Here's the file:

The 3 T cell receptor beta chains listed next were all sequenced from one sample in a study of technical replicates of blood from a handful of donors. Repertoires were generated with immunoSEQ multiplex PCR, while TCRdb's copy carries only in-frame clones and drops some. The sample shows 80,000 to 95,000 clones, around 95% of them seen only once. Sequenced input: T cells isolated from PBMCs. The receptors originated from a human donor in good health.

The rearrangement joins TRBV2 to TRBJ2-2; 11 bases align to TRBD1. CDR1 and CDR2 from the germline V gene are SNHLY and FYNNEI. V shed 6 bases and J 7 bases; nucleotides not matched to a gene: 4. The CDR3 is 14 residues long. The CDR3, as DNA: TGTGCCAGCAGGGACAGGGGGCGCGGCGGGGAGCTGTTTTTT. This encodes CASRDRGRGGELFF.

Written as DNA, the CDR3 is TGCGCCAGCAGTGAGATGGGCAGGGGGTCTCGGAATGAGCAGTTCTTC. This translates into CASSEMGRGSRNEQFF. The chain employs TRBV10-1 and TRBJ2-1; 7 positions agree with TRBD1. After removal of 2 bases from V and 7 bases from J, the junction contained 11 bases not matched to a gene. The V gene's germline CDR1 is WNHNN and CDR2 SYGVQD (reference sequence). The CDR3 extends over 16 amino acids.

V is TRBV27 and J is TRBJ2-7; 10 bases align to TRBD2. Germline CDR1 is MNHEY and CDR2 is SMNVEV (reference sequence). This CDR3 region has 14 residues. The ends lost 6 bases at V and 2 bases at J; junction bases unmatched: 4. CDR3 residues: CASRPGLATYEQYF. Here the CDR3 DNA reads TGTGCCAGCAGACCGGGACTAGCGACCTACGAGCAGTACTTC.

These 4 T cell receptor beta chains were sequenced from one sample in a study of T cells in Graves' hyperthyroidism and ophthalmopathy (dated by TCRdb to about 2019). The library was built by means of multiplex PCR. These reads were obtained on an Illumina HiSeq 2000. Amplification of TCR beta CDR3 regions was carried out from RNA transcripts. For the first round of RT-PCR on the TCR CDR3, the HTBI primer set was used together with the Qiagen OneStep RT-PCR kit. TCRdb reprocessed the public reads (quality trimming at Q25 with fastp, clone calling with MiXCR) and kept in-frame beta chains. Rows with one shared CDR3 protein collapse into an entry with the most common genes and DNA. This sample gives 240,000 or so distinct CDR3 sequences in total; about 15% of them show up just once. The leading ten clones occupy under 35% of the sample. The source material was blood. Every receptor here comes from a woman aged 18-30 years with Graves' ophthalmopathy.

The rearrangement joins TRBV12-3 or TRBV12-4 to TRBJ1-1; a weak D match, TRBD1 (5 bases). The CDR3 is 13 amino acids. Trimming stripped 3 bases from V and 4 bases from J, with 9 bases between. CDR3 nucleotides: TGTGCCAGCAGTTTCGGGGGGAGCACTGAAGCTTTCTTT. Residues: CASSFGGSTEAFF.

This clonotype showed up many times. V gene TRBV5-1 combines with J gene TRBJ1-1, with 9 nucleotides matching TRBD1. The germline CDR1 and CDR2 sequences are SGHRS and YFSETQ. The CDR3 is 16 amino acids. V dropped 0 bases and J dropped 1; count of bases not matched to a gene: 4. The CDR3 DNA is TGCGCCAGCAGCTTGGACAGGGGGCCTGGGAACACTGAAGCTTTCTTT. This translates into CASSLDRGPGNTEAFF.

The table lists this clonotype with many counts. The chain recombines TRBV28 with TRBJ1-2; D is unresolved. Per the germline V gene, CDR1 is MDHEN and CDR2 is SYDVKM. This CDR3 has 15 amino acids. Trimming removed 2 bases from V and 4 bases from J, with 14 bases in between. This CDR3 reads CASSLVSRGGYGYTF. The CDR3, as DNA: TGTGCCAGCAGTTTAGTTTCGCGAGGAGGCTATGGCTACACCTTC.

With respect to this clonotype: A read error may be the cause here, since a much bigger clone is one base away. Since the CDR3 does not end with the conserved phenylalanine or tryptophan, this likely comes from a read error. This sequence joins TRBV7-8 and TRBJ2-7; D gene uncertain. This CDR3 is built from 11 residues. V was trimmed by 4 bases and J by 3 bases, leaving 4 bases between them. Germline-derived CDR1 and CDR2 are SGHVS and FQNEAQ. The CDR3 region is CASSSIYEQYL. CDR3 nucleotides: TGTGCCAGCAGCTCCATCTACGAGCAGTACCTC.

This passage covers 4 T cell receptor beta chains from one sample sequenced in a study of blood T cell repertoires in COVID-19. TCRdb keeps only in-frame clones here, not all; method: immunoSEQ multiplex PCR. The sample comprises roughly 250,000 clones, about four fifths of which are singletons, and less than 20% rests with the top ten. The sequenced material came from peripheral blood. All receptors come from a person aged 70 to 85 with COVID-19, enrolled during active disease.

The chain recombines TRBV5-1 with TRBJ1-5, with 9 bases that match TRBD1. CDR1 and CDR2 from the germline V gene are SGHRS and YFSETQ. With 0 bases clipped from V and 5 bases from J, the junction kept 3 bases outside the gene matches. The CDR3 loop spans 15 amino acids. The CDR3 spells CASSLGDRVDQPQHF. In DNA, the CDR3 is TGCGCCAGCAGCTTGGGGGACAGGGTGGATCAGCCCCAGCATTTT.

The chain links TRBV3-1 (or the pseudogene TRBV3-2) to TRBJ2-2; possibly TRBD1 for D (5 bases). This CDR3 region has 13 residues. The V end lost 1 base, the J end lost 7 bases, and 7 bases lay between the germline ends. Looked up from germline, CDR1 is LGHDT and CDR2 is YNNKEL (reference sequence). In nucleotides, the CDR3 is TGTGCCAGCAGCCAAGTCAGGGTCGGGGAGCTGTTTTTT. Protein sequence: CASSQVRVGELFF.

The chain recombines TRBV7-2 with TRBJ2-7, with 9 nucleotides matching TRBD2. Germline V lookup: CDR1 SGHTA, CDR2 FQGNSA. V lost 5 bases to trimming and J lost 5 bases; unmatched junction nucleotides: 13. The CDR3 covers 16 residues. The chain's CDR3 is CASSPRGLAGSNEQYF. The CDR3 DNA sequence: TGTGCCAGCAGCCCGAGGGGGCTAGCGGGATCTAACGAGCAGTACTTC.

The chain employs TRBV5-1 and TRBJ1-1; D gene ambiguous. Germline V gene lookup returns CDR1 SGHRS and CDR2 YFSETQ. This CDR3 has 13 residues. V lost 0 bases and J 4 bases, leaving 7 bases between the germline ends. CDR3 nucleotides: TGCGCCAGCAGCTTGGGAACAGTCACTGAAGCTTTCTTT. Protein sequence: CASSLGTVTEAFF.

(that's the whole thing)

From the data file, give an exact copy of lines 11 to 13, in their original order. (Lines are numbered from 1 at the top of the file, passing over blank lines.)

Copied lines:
The chain recombines TRBV5-1 with TRBJ1-5, with 9 bases that match TRBD1. CDR1 and CDR2 from the germline V gene are SGHRS and YFSETQ. With 0 bases clipped from V and 5 bases from J, the junction kept 3 bases outside the gene matches. The CDR3 loop spans 15 amino acids. The CDR3 spells CASSLGDRVDQPQHF. In DNA, the CDR3 is TGCGCCAGCAGCTTGGGGGACAGGGTGGATCAGCCCCAGCATTTT.

The chain links TRBV3-1 (or the pseudogene TRBV3-2) to TRBJ2-2; possibly TRBD1 for D (5 bases). This CDR3 region has 13 residues. The V end lost 1 base, the J end lost 7 bases, and 7 bases lay between the germline ends. Looked up from germline, CDR1 is LGHDT and CDR2 is YNNKEL (reference sequence). In nucleotides, the CDR3 is TGTGCCAGCAGCCAAGTCAGGGTCGGGGAGCTGTTTTTT. Protein sequence: CASSQVRVGELFF.

The chain recombines TRBV7-2 with TRBJ2-7, with 9 nucleotides matching TRBD2. Germline V lookup: CDR1 SGHTA, CDR2 FQGNSA. V lost 5 bases to trimming and J lost 5 bases; unmatched junction nucleotides: 13. The CDR3 covers 16 residues. The chain's CDR3 is CASSPRGLAGSNEQYF. The CDR3 DNA sequence: TGTGCCAGCAGCCCGAGGGGGCTAGCGGGATCTAACGAGCAGTACTTC.